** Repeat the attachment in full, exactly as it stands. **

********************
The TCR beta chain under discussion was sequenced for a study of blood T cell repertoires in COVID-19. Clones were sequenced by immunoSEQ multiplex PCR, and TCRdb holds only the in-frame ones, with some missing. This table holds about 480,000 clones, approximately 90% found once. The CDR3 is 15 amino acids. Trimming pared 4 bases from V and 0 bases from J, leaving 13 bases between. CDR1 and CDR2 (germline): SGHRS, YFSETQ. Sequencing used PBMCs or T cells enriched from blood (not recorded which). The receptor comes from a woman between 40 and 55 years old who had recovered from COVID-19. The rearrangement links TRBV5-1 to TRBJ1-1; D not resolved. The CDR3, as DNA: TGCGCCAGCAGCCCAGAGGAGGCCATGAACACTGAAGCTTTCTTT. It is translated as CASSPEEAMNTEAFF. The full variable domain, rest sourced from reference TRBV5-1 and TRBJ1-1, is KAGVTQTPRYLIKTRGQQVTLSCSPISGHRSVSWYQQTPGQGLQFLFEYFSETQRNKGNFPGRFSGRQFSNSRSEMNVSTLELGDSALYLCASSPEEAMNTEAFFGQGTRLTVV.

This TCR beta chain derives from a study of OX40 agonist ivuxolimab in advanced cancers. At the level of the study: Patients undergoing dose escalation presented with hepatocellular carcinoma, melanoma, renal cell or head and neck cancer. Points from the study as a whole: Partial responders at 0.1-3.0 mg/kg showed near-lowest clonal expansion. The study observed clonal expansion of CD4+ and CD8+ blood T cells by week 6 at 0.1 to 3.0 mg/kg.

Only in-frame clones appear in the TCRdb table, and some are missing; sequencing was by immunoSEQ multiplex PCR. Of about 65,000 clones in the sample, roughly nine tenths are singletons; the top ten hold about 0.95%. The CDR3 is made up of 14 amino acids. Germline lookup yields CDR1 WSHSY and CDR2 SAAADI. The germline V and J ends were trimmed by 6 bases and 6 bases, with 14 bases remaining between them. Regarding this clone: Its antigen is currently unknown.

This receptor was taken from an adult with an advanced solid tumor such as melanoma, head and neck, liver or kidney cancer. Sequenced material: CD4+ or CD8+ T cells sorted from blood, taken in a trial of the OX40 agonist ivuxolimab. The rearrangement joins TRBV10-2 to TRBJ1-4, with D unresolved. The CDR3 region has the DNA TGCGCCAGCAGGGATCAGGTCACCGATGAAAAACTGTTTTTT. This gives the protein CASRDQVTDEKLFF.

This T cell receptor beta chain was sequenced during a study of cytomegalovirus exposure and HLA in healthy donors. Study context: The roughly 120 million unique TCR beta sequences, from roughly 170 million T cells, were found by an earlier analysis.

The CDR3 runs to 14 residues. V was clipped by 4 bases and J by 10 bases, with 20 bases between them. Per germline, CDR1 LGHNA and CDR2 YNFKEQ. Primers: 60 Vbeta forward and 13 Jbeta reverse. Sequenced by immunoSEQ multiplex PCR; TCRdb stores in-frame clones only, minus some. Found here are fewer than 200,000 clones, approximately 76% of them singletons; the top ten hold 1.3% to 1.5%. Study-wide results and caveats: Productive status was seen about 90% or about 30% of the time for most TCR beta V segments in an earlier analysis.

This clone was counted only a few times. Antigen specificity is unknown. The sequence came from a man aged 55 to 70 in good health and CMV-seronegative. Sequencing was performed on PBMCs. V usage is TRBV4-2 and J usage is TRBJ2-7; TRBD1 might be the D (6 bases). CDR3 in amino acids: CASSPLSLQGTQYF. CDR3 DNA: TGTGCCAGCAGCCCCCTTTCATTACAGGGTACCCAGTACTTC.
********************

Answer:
The TCR beta chain under discussion was sequenced for a study of blood T cell repertoires in COVID-19. Clones were sequenced by immunoSEQ multiplex PCR, and TCRdb holds only the in-frame ones, with some missing. This table holds about 480,000 clones, approximately 90% found once. The CDR3 is 15 amino acids. Trimming pared 4 bases from V and 0 bases from J, leaving 13 bases between. CDR1 and CDR2 (germline): SGHRS, YFSETQ. Sequencing used PBMCs or T cells enriched from blood (not recorded which). The receptor comes from a woman between 40 and 55 years old who had recovered from COVID-19. The rearrangement links TRBV5-1 to TRBJ1-1; D not resolved. The CDR3, as DNA: TGCGCCAGCAGCCCAGAGGAGGCCATGAACACTGAAGCTTTCTTT. It is translated as CASSPEEAMNTEAFF. The full variable domain, rest sourced from reference TRBV5-1 and TRBJ1-1, is KAGVTQTPRYLIKTRGQQVTLSCSPISGHRSVSWYQQTPGQGLQFLFEYFSETQRNKGNFPGRFSGRQFSNSRSEMNVSTLELGDSALYLCASSPEEAMNTEAFFGQGTRLTVV.

This TCR beta chain derives from a study of OX40 agonist ivuxolimab in advanced cancers. At the level of the study: Patients undergoing dose escalation presented with hepatocellular carcinoma, melanoma, renal cell or head and neck cancer. Points from the study as a whole: Partial responders at 0.1-3.0 mg/kg showed near-lowest clonal expansion. The study observed clonal expansion of CD4+ and CD8+ blood T cells by week 6 at 0.1 to 3.0 mg/kg.

Only in-frame clones appear in the TCRdb table, and some are missing; sequencing was by immunoSEQ multiplex PCR. Of about 65,000 clones in the sample, roughly nine tenths are singletons; the top ten hold about 0.95%. The CDR3 is made up of 14 amino acids. Germline lookup yields CDR1 WSHSY and CDR2 SAAADI. The germline V and J ends were trimmed by 6 bases and 6 bases, with 14 bases remaining between them. Regarding this clone: Its antigen is currently unknown.

This receptor was taken from an adult with an advanced solid tumor such as melanoma, head and neck, liver or kidney cancer. Sequenced material: CD4+ or CD8+ T cells sorted from blood, taken in a trial of the OX40 agonist ivuxolimab. The rearrangement joins TRBV10-2 to TRBJ1-4, with D unresolved. The CDR3 region has the DNA TGCGCCAGCAGGGATCAGGTCACCGATGAAAAACTGTTTTTT. This gives the protein CASRDQVTDEKLFF.

This T cell receptor beta chain was sequenced during a study of cytomegalovirus exposure and HLA in healthy donors. Study context: The roughly 120 million unique TCR beta sequences, from roughly 170 million T cells, were found by an earlier analysis.

The CDR3 runs to 14 residues. V was clipped by 4 bases and J by 10 bases, with 20 bases between them. Per germline, CDR1 LGHNA and CDR2 YNFKEQ. Primers: 60 Vbeta forward and 13 Jbeta reverse. Sequenced by immunoSEQ multiplex PCR; TCRdb stores in-frame clones only, minus some. Found here are fewer than 200,000 clones, approximately 76% of them singletons; the top ten hold 1.3% to 1.5%. Study-wide results and caveats: Productive status was seen about 90% or about 30% of the time for most TCR beta V segments in an earlier analysis.

This clone was counted only a few times. Antigen specificity is unknown. The sequence came from a man aged 55 to 70 in good health and CMV-seronegative. Sequencing was performed on PBMCs. V usage is TRBV4-2 and J usage is TRBJ2-7; TRBD1 might be the D (6 bases). CDR3 in amino acids: CASSPLSLQGTQYF. CDR3 DNA: TGTGCCAGCAGCCCCCTTTCATTACAGGGTACCCAGTACTTC.